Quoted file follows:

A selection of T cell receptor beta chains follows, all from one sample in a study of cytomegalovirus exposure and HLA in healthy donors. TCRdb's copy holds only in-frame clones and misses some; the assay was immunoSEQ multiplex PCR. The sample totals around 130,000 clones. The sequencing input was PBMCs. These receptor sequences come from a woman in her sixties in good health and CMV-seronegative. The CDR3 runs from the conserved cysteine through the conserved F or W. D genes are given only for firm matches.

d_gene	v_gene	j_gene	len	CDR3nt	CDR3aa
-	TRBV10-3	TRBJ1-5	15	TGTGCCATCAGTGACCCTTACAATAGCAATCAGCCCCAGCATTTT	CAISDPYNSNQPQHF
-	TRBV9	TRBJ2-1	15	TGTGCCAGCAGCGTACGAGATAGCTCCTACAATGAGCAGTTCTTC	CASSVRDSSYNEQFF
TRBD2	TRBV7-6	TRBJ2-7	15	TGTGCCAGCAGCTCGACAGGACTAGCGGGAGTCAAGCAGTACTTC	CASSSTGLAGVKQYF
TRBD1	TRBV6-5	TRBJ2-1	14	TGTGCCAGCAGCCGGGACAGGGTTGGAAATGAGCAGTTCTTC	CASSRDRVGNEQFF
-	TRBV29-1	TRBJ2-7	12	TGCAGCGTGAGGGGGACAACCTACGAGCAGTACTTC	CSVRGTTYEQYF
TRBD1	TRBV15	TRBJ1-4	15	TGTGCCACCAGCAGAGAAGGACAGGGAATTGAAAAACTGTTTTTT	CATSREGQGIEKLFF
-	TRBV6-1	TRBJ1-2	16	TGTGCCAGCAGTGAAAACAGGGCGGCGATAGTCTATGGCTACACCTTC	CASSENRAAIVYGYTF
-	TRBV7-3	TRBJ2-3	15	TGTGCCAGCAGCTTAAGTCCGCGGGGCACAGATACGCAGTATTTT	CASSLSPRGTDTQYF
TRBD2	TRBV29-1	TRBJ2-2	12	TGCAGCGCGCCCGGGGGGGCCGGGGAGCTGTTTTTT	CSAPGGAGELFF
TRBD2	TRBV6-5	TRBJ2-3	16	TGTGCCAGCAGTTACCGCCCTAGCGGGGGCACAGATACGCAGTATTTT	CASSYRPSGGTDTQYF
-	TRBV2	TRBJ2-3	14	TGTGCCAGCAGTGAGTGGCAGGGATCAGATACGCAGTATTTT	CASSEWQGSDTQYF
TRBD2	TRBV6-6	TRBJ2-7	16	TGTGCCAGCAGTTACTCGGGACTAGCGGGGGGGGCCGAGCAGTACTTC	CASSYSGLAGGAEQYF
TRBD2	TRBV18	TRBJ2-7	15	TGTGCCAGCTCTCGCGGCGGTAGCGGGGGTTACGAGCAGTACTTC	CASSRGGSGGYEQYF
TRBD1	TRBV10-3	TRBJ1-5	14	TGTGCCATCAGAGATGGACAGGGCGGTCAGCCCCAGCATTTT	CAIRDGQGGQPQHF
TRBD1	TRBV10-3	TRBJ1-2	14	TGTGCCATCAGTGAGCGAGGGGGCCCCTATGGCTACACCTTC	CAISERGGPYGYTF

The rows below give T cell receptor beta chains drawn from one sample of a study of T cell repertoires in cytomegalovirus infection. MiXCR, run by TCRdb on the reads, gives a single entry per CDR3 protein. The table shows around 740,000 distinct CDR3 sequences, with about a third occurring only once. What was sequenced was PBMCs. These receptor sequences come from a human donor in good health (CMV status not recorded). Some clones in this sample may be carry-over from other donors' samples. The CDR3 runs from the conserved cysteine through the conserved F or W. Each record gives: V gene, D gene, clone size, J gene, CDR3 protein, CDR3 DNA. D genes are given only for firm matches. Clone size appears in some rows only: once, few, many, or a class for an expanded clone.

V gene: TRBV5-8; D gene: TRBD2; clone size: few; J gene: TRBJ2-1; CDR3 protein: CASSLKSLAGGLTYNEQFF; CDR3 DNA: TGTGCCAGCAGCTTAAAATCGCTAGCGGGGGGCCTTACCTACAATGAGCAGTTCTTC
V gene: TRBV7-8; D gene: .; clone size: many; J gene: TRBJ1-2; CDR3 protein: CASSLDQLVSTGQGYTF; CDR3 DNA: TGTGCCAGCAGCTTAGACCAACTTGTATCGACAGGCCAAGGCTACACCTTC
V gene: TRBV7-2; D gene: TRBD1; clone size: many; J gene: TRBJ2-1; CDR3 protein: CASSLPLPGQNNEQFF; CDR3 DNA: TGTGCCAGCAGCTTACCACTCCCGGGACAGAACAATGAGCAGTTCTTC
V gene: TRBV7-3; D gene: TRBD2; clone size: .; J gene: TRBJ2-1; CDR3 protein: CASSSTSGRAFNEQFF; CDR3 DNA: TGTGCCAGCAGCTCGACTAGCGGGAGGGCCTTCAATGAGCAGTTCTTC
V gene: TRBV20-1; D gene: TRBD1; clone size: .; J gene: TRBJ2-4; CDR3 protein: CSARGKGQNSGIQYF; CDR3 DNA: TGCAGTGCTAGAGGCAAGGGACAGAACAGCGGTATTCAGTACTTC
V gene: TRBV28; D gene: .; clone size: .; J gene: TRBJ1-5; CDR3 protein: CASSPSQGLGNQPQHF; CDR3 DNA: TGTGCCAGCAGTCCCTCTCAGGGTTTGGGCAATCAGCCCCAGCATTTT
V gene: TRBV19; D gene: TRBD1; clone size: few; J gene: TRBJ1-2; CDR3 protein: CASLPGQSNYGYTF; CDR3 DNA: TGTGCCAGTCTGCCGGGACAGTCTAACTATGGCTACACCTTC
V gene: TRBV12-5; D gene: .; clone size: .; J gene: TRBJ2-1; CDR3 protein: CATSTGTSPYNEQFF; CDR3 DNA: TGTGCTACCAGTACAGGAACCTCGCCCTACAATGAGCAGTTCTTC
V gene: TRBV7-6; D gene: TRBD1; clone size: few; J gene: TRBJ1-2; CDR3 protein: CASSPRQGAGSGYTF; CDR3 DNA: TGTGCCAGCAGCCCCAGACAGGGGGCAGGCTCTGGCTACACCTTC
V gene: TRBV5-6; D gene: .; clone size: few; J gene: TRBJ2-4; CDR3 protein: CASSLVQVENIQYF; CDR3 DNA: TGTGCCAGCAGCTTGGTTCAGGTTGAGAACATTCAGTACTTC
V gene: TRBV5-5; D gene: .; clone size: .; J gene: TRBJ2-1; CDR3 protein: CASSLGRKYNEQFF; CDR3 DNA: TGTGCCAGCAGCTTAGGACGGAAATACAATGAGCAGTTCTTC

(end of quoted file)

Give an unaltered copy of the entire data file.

A selection of T cell receptor beta chains follows, all from one sample in a study of cytomegalovirus exposure and HLA in healthy donors. TCRdb's copy holds only in-frame clones and misses some; the assay was immunoSEQ multiplex PCR. The sample totals around 130,000 clones. The sequencing input was PBMCs. These receptor sequences come from a woman in her sixties in good health and CMV-seronegative. The CDR3 runs from the conserved cysteine through the conserved F or W. D genes are given only for firm matches.

d_gene	v_gene	j_gene	len	CDR3nt	CDR3aa
-	TRBV10-3	TRBJ1-5	15	TGTGCCATCAGTGACCCTTACAATAGCAATCAGCCCCAGCATTTT	CAISDPYNSNQPQHF
-	TRBV9	TRBJ2-1	15	TGTGCCAGCAGCGTACGAGATAGCTCCTACAATGAGCAGTTCTTC	CASSVRDSSYNEQFF
TRBD2	TRBV7-6	TRBJ2-7	15	TGTGCCAGCAGCTCGACAGGACTAGCGGGAGTCAAGCAGTACTTC	CASSSTGLAGVKQYF
TRBD1	TRBV6-5	TRBJ2-1	14	TGTGCCAGCAGCCGGGACAGGGTTGGAAATGAGCAGTTCTTC	CASSRDRVGNEQFF
-	TRBV29-1	TRBJ2-7	12	TGCAGCGTGAGGGGGACAACCTACGAGCAGTACTTC	CSVRGTTYEQYF
TRBD1	TRBV15	TRBJ1-4	15	TGTGCCACCAGCAGAGAAGGACAGGGAATTGAAAAACTGTTTTTT	CATSREGQGIEKLFF
-	TRBV6-1	TRBJ1-2	16	TGTGCCAGCAGTGAAAACAGGGCGGCGATAGTCTATGGCTACACCTTC	CASSENRAAIVYGYTF
-	TRBV7-3	TRBJ2-3	15	TGTGCCAGCAGCTTAAGTCCGCGGGGCACAGATACGCAGTATTTT	CASSLSPRGTDTQYF
TRBD2	TRBV29-1	TRBJ2-2	12	TGCAGCGCGCCCGGGGGGGCCGGGGAGCTGTTTTTT	CSAPGGAGELFF
TRBD2	TRBV6-5	TRBJ2-3	16	TGTGCCAGCAGTTACCGCCCTAGCGGGGGCACAGATACGCAGTATTTT	CASSYRPSGGTDTQYF
-	TRBV2	TRBJ2-3	14	TGTGCCAGCAGTGAGTGGCAGGGATCAGATACGCAGTATTTT	CASSEWQGSDTQYF
TRBD2	TRBV6-6	TRBJ2-7	16	TGTGCCAGCAGTTACTCGGGACTAGCGGGGGGGGCCGAGCAGTACTTC	CASSYSGLAGGAEQYF
TRBD2	TRBV18	TRBJ2-7	15	TGTGCCAGCTCTCGCGGCGGTAGCGGGGGTTACGAGCAGTACTTC	CASSRGGSGGYEQYF
TRBD1	TRBV10-3	TRBJ1-5	14	TGTGCCATCAGAGATGGACAGGGCGGTCAGCCCCAGCATTTT	CAIRDGQGGQPQHF
TRBD1	TRBV10-3	TRBJ1-2	14	TGTGCCATCAGTGAGCGAGGGGGCCCCTATGGCTACACCTTC	CAISERGGPYGYTF

The rows below give T cell receptor beta chains drawn from one sample of a study of T cell repertoires in cytomegalovirus infection. MiXCR, run by TCRdb on the reads, gives a single entry per CDR3 protein. The table shows around 740,000 distinct CDR3 sequences, with about a third occurring only once. What was sequenced was PBMCs. These receptor sequences come from a human donor in good health (CMV status not recorded). Some clones in this sample may be carry-over from other donors' samples. The CDR3 runs from the conserved cysteine through the conserved F or W. Each record gives: V gene, D gene, clone size, J gene, CDR3 protein, CDR3 DNA. D genes are given only for firm matches. Clone size appears in some rows only: once, few, many, or a class for an expanded clone.

V gene: TRBV5-8; D gene: TRBD2; clone size: few; J gene: TRBJ2-1; CDR3 protein: CASSLKSLAGGLTYNEQFF; CDR3 DNA: TGTGCCAGCAGCTTAAAATCGCTAGCGGGGGGCCTTACCTACAATGAGCAGTTCTTC
V gene: TRBV7-8; D gene: .; clone size: many; J gene: TRBJ1-2; CDR3 protein: CASSLDQLVSTGQGYTF; CDR3 DNA: TGTGCCAGCAGCTTAGACCAACTTGTATCGACAGGCCAAGGCTACACCTTC
V gene: TRBV7-2; D gene: TRBD1; clone size: many; J gene: TRBJ2-1; CDR3 protein: CASSLPLPGQNNEQFF; CDR3 DNA: TGTGCCAGCAGCTTACCACTCCCGGGACAGAACAATGAGCAGTTCTTC
V gene: TRBV7-3; D gene: TRBD2; clone size: .; J gene: TRBJ2-1; CDR3 protein: CASSSTSGRAFNEQFF; CDR3 DNA: TGTGCCAGCAGCTCGACTAGCGGGAGGGCCTTCAATGAGCAGTTCTTC
V gene: TRBV20-1; D gene: TRBD1; clone size: .; J gene: TRBJ2-4; CDR3 protein: CSARGKGQNSGIQYF; CDR3 DNA: TGCAGTGCTAGAGGCAAGGGACAGAACAGCGGTATTCAGTACTTC
V gene: TRBV28; D gene: .; clone size: .; J gene: TRBJ1-5; CDR3 protein: CASSPSQGLGNQPQHF; CDR3 DNA: TGTGCCAGCAGTCCCTCTCAGGGTTTGGGCAATCAGCCCCAGCATTTT
V gene: TRBV19; D gene: TRBD1; clone size: few; J gene: TRBJ1-2; CDR3 protein: CASLPGQSNYGYTF; CDR3 DNA: TGTGCCAGTCTGCCGGGACAGTCTAACTATGGCTACACCTTC
V gene: TRBV12-5; D gene: .; clone size: .; J gene: TRBJ2-1; CDR3 protein: CATSTGTSPYNEQFF; CDR3 DNA: TGTGCTACCAGTACAGGAACCTCGCCCTACAATGAGCAGTTCTTC
V gene: TRBV7-6; D gene: TRBD1; clone size: few; J gene: TRBJ1-2; CDR3 protein: CASSPRQGAGSGYTF; CDR3 DNA: TGTGCCAGCAGCCCCAGACAGGGGGCAGGCTCTGGCTACACCTTC
V gene: TRBV5-6; D gene: .; clone size: few; J gene: TRBJ2-4; CDR3 protein: CASSLVQVENIQYF; CDR3 DNA: TGTGCCAGCAGCTTGGTTCAGGTTGAGAACATTCAGTACTTC
V gene: TRBV5-5; D gene: .; clone size: .; J gene: TRBJ2-1; CDR3 protein: CASSLGRKYNEQFF; CDR3 DNA: TGTGCCAGCAGCTTAGGACGGAAATACAATGAGCAGTTCTTC